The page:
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Introducing Dan Grossman

by Dan Grossman | Feb 18, 2021

dgrossman_bioAllow me to introduce myself.  I’m Dan Grossman, and I’m thrilled to join Strategy Analytics.

A bit about me: I’m a telecom industry veteran with one foot in the technology and the other in the business side. I’m fascinated by both, and even more fascinated by the interplay between them. I spent most of my career at Motorola, leaving as a Fellow of the Technical Staff. During that period, I got to lead some cutting-edge advanced development projects, some of them years ahead of their time. It was also my privilege to contribute to some consequential industry standards. After 2009, I ran my own consulting business, NetAccess Futures. I also joined a start-up in the smart grid space, was a Contributing Analyst at Heavy Reading, and was an associate at Interisle Consulting Group. My focus has long been in broadband access, particularly Fiber-to-the-x (FTTx). In that space, I’ve had a pulse on everything from outside plant infrastructure to photonics to protocols to networks to services to finance to public policy.

Those of us who’ve been in the industry for a while recognize hype is inevitable for any new technology. It’s too easy to be blinded by the hype, only to find little substance. My approach has always been to start out by asking: “what problem does this solve”? “who does it solve the problem for, and are they willing and able to pay for it?” and “are there incumbent solutions to the problem, and if so, what makes this solution so much better?” All too often, the answers to those questions show that the latest shiny new object is a solution looking for a problem, or a reinvention of the wheel. This ethos will continue to inform my work at SA.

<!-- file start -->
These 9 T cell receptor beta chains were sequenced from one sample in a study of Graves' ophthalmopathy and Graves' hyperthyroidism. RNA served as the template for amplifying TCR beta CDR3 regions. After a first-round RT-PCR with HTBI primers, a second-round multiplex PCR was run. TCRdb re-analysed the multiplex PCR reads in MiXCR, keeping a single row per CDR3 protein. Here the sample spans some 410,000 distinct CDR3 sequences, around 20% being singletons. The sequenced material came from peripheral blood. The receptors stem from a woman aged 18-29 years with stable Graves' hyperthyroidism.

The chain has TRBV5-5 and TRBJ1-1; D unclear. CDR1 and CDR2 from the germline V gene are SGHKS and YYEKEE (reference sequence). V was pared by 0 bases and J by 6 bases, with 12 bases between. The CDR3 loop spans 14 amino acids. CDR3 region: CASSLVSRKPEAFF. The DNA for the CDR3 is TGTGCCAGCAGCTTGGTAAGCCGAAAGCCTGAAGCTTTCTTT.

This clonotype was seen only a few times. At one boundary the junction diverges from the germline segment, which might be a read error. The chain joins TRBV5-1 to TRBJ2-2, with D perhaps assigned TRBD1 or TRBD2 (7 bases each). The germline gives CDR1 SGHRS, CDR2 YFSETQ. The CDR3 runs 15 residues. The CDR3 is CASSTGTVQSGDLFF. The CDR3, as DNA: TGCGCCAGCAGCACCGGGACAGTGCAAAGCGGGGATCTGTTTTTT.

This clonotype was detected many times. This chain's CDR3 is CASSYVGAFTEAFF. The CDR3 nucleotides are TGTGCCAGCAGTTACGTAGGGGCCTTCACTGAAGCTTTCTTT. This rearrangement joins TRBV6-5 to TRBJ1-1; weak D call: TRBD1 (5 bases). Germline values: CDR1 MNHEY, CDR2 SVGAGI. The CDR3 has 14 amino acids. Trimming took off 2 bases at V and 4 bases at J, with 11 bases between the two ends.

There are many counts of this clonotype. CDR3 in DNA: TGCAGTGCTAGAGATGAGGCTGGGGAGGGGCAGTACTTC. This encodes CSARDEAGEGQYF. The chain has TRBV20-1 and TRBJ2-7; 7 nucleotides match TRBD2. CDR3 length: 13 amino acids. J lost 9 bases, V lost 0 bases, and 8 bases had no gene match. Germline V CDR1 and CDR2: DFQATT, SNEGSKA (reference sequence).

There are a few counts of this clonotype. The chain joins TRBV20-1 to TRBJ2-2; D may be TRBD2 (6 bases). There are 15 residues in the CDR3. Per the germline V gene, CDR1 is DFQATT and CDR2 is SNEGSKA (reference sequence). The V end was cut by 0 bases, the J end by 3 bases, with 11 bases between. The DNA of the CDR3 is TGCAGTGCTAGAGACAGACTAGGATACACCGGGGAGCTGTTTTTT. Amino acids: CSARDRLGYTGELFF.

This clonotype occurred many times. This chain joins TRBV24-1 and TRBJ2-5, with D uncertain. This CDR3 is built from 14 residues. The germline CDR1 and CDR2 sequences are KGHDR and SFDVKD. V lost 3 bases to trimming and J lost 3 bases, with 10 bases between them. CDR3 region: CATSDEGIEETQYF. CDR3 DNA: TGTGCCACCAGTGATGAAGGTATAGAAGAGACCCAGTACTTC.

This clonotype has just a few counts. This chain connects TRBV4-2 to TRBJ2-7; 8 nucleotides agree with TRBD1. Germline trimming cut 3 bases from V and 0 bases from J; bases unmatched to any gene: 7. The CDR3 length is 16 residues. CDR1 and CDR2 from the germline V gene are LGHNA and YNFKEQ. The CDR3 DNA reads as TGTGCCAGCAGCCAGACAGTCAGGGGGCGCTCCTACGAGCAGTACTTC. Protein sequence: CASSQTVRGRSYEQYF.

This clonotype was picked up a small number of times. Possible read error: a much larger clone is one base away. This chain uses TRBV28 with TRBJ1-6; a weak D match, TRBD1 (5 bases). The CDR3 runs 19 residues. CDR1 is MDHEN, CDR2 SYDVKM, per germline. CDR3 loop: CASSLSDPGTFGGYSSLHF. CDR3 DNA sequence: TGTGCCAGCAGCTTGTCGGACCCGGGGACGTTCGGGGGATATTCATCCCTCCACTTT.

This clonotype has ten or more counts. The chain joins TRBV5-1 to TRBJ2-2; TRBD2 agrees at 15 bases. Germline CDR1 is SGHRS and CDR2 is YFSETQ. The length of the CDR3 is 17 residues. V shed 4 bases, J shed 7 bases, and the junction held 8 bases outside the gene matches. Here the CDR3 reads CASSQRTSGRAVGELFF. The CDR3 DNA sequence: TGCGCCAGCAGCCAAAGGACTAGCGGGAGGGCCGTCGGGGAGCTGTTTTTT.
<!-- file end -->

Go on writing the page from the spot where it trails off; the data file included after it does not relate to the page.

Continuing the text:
Looking back, I’m always amazed, humbled and gratified by the progression of telecom technology over the course of my career. Access is one example. In college, we dialed into the school’s timesharing service at a stately 300 bits per second (bits/s). If we had gotten a dedicated line, it might have been 1200 bits/s. Today, a nominal Gigabit/s connection to the Internet is widely available with FTTx and cable, 10 Gbit/s services are starting to roll out, and 50 Gbit/s is on the horizon. That’s 8 orders of magnitude! Similarly, transport has come from 9600 bits/s over analog leased lines and the early T1 circuits at 1.5 Mbit/s to 800 Gbit/s per wavelength and tens of Terabits/s per fiber, or 10 orders of magnitude. We’ve had an industry-wide evolution from predominantly voice and television services to broadband Internet access and carrier Ethernet. IP packets supplanted 64 kbit/s circuits as the coin of the realm. Cellular networks emerged from research at Bell Labs and early commercialization – as a luxury – by Motorola and evolved into soon-to-be-ubiquitous 5G. All this was enabled by the progression of semiconductor technology, as famously modeled by Moore’s Law.  In short, it’s been a remarkable time to be in the industry. In coming years, this kind of progress will start to run into laws-of-physics and information theory limits (or will it?), but in other dimensions like network intelligence, we have just begun to see the possibilities.

 Looking ahead, I look forward to expanding my scope into hot areas outside of mass-market broadband. My background in wireline communications brings fresh perspectives and new opportunities to Strategy Analytics, and we hope it will broaden and deepen our client base. I also have a lot to learn from my colleagues. In short, I plan to have a lot of fun with my time at SA!

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